My strategy for an ultra is to break it up into chunks. I had not spent a lot of time planning for this race so for me it was all about the turn around point. As I have run this section of the trail several times, I was fairly familiar with the terrain and found that it was all blurring together. I do not know if this helped me or not. One thing I did improve on from past races was that I spent less time at the aid stations. I did hit my target time of reaching the turnaround between two-and-a-half and three hours.


After the turnaround, I found that my condition had begun to deteriorate. I was suddenly struck with my stomach issues again. This caused me to have to quickly locate a fairly isolated section of the woods to deal with my issue. Once dealt with, I felt fairly good to go but I was getting stiff.

I have to attribute my stiffness to dehydration caused by both carousing the day before and the three-week hiatus from running. This became demoralizing, as I would run for what I felt was a decent bit only to check my Garmin watch and find that I covered less than a 10th of a mile. Still I pushed on.

One of the best parts of the return had to be passing the people still on the first half of the 50k or running the 12-miler option. As they would notice my kilt, often their faces would light up and they’d say things like “nice kilt.” It helped me, and hopefully, them, to momentarily forget exhaustion and soreness.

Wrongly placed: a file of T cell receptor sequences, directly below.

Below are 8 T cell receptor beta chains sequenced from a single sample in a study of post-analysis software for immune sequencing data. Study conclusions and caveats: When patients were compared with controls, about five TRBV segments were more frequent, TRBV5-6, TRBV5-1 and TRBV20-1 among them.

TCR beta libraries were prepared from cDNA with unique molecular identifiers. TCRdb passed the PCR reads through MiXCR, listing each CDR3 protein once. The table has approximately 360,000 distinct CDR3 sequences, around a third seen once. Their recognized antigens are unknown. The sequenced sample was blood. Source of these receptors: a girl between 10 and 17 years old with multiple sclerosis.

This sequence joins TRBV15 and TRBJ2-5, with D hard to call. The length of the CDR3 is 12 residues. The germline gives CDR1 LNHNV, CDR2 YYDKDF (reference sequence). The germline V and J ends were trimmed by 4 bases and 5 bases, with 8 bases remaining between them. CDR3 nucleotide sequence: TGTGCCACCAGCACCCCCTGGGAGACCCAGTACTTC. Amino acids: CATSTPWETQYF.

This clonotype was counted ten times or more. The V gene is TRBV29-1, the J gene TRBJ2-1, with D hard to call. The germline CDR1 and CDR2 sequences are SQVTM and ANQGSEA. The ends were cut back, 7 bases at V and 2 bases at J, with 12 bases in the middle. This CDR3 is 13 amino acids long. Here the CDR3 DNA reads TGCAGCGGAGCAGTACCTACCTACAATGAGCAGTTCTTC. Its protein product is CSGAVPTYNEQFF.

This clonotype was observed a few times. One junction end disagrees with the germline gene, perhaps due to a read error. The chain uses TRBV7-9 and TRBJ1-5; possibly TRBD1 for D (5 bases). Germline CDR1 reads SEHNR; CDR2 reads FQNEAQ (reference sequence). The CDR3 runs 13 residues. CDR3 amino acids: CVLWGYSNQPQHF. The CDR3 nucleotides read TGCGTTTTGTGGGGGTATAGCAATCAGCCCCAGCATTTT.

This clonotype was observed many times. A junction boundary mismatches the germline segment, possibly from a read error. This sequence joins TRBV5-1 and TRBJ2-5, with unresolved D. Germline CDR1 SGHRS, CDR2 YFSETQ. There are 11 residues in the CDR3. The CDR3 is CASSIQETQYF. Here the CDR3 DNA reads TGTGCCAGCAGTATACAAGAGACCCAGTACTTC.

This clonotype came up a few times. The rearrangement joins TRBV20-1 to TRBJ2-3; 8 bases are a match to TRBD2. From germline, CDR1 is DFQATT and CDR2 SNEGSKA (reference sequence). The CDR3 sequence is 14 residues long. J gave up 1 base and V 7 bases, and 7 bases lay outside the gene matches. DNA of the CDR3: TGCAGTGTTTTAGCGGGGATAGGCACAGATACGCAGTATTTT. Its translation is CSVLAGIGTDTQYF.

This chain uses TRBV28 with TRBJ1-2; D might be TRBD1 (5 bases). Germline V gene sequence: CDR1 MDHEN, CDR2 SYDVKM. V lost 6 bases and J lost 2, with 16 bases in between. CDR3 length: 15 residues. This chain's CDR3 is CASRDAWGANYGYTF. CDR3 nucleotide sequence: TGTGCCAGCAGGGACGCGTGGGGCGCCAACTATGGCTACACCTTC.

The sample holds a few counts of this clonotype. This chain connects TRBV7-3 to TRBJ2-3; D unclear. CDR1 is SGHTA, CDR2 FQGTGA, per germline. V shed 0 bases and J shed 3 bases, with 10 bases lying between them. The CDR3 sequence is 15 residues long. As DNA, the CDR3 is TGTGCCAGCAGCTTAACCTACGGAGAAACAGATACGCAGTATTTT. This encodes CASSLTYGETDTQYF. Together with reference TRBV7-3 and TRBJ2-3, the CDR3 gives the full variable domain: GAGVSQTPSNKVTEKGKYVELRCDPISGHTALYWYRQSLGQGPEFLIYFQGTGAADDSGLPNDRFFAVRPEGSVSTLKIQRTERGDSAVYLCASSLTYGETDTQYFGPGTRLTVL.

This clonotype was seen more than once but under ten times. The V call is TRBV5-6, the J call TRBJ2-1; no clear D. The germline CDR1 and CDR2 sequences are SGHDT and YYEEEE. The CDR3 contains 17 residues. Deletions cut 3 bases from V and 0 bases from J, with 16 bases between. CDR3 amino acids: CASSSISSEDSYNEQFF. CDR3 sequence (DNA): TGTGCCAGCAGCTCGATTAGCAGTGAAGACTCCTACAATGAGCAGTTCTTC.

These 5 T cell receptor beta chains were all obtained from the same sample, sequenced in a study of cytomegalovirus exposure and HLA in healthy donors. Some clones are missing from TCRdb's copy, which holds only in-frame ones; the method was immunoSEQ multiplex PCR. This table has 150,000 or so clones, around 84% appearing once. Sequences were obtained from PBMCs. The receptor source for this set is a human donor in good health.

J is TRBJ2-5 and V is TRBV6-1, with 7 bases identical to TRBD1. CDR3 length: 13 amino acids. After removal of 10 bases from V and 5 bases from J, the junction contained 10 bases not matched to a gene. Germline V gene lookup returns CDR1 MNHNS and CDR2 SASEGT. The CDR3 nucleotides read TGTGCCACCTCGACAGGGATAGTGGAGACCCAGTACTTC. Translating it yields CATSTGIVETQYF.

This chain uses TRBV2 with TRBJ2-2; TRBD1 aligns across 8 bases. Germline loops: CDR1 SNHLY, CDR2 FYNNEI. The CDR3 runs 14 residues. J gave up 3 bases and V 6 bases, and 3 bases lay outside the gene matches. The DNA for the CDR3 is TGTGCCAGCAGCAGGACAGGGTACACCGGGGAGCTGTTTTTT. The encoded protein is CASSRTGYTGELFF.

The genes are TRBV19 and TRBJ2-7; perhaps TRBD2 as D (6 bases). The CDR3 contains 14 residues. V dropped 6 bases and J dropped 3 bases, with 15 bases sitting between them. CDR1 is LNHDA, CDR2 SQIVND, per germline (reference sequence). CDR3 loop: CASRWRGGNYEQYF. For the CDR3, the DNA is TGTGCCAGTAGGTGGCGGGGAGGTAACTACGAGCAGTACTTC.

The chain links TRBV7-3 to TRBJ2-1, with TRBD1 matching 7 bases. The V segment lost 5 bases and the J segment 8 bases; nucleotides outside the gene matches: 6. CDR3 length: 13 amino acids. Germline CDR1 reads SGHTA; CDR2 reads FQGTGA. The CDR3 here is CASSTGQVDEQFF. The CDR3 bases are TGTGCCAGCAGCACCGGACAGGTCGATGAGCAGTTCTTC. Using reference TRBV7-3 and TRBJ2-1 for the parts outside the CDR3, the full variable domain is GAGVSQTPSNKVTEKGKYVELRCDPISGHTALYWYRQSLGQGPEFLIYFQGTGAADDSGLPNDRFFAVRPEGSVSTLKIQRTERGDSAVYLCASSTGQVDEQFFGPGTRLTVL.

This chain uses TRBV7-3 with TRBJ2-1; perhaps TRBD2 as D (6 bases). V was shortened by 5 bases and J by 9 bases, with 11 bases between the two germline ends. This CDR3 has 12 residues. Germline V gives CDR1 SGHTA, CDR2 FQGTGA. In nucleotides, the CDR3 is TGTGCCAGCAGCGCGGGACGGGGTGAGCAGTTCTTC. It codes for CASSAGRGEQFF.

It was not until the last 9-miles that I would say things came together for me. While I was not moving as well as I did the first 6-miles, I was feeling better and more motivated. I picked a guy out and overtook him, then worked as hard as I could to stay just ahead of him. This meant that I forced myself to run some hills instead of walking them. Then another runner came up and was catching up to me. He had a great downhill kick but was walking anything that had a slight incline.


This strategy activated the competitiveness in me and now I had people that I wanted to beat. I would push the downhills and shuffle up the up hills. I worried that I would exhaust myself and not have enough in the end for a final kick. This other runner’s kick was strong and would often close the gap till a hill, so I had to keep pushing on.

The final bit of the trail played with my emotions as it first led up towards the finish line before turning back downhill away from the end. As I saw the exit of the woods and heard the crowd, I pushed even harder to make it look more like normal running as I appeared from the forest. I crossed the finish line completing the race.

As usual, Bull City Running put on an excellent event. The volunteers were all amazing also. After all those hours sitting along busy roads, they remained motivated and gave encouragement. So thank you to anyone who was involved in the race!

I want to thank my wife Silvia for her love and support through this event. After my friend Terry was unable to run the race, she came out to be my supporter. She was at most of the aid stations cheering me on and taking pictures and video. With how rough I was feeling at the start, it really helped that she was there to help me push through.

Also a shout out to all my friends from Raleigh Trail Runners who cheered me on when I passed as they waited for the 12-miler to start. Thank you to Carla (who was the 2nd place women’s finisher), Scott, Kelly, Pete, and Alana (I’m sorry if I missed anyone)–it was an awesome feeling to cross that road as a bunch of people cheered your name.

Thank you for reading. Please leave your questions and comments below.